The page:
The Palm Springs International Film Festival had its opening screening and party on Thursday night with the world premiere of “The Sense of an Ending,” director Ritesh Batra’s adaptation of Julian Barnes’ Man Booker Prize-winning novel starring
Broadbent plays a man whose past gets dredged up when he receives a letter saying he is to inherit the diary of an old friend. This causes him to re-engage with a long-lost first love (Rampling), but also to come to terms with how he has possibly misremembered events from decades ago to assuage feelings of responsibility in the death of a friend.
Set in London, the film has a low-key, enigmatic tone as it explores the way memories sometimes cast us in a more favorable light. In some of the movie's most startling moments, the older Broadbent finds himself wandering in scenes from his younger life, as his memories come flooding back.
"I feel like good stories take you to a certain place and a certain time," the Indian-born Batra said in an interview ahead of the festival. "I feel like stories have to be faithful to their place and to their time, so before we were making 'Sense' I had only ever visited London, for meetings and such, but I had never lived there. I tried to make it as local as I could. Of course it's my interpretation of London, but I tried to be faithful."
The festival in Palm Springs is known to many not as much for its fine program of films from around the globe, but rather for the lavish awards gala that has become a key point in Hollywood's awards season. The gala helps the machinery of awards season get back into gear after the holidays and gives talent a final out-of-town tryout for acceptance speeches that may soon be televised at events like the Golden Globes, the SAG Awards and the Oscars.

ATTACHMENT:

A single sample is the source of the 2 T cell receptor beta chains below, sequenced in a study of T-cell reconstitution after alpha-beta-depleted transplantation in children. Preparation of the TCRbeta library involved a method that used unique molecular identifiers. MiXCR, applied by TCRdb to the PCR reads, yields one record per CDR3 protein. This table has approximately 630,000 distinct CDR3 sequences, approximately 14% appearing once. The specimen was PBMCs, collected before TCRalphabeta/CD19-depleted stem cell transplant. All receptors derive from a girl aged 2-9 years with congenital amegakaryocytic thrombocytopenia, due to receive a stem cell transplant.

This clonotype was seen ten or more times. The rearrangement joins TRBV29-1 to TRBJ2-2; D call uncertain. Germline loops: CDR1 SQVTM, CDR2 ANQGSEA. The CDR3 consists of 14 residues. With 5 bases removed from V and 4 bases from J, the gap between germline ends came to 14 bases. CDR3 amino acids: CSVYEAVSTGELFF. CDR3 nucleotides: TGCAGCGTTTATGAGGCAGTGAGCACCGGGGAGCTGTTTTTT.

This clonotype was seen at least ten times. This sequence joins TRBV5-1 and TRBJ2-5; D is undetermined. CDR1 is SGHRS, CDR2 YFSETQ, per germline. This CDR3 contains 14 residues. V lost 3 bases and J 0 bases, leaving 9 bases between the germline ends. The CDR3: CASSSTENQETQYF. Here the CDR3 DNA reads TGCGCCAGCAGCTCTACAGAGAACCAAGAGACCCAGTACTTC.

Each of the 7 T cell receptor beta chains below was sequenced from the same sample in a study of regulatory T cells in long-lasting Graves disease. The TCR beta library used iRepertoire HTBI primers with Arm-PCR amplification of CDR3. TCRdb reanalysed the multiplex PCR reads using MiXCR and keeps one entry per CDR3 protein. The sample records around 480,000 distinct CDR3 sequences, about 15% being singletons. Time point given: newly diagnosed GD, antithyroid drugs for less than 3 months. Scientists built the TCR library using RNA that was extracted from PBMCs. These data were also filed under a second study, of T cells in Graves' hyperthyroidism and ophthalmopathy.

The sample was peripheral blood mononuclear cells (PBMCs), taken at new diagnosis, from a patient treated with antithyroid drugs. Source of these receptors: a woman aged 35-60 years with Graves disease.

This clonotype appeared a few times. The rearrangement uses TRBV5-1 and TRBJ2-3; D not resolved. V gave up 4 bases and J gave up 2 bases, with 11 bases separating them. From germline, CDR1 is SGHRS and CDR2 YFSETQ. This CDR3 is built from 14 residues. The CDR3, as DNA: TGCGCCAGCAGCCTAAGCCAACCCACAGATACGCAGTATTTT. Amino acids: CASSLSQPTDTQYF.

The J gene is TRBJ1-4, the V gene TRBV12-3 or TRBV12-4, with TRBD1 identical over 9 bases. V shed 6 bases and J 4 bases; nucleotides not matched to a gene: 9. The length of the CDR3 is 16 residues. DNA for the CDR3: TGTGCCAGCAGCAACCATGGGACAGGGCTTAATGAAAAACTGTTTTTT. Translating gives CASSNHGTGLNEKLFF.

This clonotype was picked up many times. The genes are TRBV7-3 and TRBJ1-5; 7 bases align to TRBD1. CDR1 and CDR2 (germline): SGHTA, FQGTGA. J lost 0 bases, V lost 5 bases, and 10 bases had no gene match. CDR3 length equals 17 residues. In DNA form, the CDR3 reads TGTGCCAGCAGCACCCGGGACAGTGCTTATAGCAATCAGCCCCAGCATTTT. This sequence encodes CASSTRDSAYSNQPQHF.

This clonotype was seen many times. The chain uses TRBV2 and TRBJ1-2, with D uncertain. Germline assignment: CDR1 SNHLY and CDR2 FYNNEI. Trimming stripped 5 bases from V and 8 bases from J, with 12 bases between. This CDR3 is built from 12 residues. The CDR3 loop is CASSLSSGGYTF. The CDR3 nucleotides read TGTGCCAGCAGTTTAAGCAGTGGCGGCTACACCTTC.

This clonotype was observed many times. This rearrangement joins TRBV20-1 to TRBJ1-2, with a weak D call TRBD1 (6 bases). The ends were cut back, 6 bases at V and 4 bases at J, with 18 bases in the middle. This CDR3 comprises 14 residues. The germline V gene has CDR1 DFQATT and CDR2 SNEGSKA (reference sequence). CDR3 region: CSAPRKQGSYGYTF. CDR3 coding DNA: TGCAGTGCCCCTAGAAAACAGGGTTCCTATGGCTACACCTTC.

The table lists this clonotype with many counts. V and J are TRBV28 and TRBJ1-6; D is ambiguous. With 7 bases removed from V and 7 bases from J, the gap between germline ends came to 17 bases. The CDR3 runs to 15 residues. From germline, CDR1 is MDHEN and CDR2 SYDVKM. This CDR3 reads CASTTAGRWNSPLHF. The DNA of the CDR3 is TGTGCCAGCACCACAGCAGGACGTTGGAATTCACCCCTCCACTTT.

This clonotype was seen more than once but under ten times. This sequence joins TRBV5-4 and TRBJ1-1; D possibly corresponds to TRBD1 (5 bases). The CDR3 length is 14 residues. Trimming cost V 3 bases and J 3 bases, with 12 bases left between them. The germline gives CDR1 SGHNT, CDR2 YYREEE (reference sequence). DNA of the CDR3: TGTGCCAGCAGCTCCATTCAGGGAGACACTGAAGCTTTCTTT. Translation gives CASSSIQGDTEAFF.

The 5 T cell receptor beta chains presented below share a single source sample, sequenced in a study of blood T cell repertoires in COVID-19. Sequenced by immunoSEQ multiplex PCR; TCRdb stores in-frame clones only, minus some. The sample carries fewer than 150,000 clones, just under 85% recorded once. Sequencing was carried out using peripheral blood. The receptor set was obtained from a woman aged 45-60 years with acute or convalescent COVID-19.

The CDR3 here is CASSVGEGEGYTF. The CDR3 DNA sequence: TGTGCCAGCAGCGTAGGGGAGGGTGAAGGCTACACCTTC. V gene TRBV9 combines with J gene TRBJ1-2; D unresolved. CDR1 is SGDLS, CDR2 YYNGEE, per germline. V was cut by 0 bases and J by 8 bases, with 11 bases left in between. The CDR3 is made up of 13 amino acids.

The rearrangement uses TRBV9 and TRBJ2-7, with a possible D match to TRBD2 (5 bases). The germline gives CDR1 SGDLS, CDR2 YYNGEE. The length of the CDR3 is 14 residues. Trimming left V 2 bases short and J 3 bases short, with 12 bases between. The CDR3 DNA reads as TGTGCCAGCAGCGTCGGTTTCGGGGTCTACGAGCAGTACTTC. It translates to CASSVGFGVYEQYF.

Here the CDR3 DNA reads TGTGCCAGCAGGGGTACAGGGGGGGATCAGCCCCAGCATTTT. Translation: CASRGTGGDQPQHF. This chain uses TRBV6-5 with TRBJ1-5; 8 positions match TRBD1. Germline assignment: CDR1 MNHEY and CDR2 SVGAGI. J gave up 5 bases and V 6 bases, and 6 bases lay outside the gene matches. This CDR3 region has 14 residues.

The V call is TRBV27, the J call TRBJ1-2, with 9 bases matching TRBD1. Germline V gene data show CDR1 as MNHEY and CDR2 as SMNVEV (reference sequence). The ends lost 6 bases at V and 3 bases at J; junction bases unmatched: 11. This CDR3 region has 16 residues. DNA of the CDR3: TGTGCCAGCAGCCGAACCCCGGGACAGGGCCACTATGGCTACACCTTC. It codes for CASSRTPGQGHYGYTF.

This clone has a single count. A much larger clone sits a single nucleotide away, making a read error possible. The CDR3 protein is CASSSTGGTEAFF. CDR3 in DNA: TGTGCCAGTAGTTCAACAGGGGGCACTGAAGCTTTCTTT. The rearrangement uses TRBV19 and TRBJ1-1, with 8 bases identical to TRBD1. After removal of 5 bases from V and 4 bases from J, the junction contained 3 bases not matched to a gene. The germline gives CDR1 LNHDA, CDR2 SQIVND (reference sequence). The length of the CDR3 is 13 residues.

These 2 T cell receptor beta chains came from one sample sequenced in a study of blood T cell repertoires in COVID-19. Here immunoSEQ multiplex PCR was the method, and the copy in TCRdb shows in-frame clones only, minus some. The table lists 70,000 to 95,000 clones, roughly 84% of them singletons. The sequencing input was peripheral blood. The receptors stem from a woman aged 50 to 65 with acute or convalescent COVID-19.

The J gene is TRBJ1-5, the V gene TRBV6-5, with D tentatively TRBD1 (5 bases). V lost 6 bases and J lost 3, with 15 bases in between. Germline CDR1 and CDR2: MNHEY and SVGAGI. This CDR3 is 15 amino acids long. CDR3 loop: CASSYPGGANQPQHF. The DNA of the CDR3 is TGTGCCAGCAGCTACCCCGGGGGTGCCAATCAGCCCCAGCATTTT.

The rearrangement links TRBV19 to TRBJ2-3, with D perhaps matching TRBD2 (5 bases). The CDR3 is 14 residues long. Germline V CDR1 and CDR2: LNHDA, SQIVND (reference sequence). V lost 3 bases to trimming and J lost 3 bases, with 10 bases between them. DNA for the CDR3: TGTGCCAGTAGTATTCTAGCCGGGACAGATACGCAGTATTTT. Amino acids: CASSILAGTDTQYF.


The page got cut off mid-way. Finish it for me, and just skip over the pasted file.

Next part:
Harold Matzner, chairman of the festival, at the Thursday opening noted how the Monday awards gala had brought in $2.3 million for the organization, the net of which would be used to fund the "ambitious" screening program. The festival will use 21 screens to show 190 films from 72 countries, and he called it "one of the largest, most respected film events in North America."
A few in the audience at the recently renovated Palm Springs High School auditorium burst into cheers when he added that the festival's desert location meant that attendees could also have "fun in the sun while the rest of the country is bundling up in the cold."
Among the other festival events are two day-long retreats, one for narrative filmmakers and one for documentary filmmakers. For the seventh year, the retreats are on the grounds of Sunnylands, the Annenberg estate in Rancho Mirage. Thursday afternoon, before the opening-night festivities, narrative filmmakers used a creative writing exercise to get to know one another apart from their work, then they showed trailers for their films and talked about their challenges.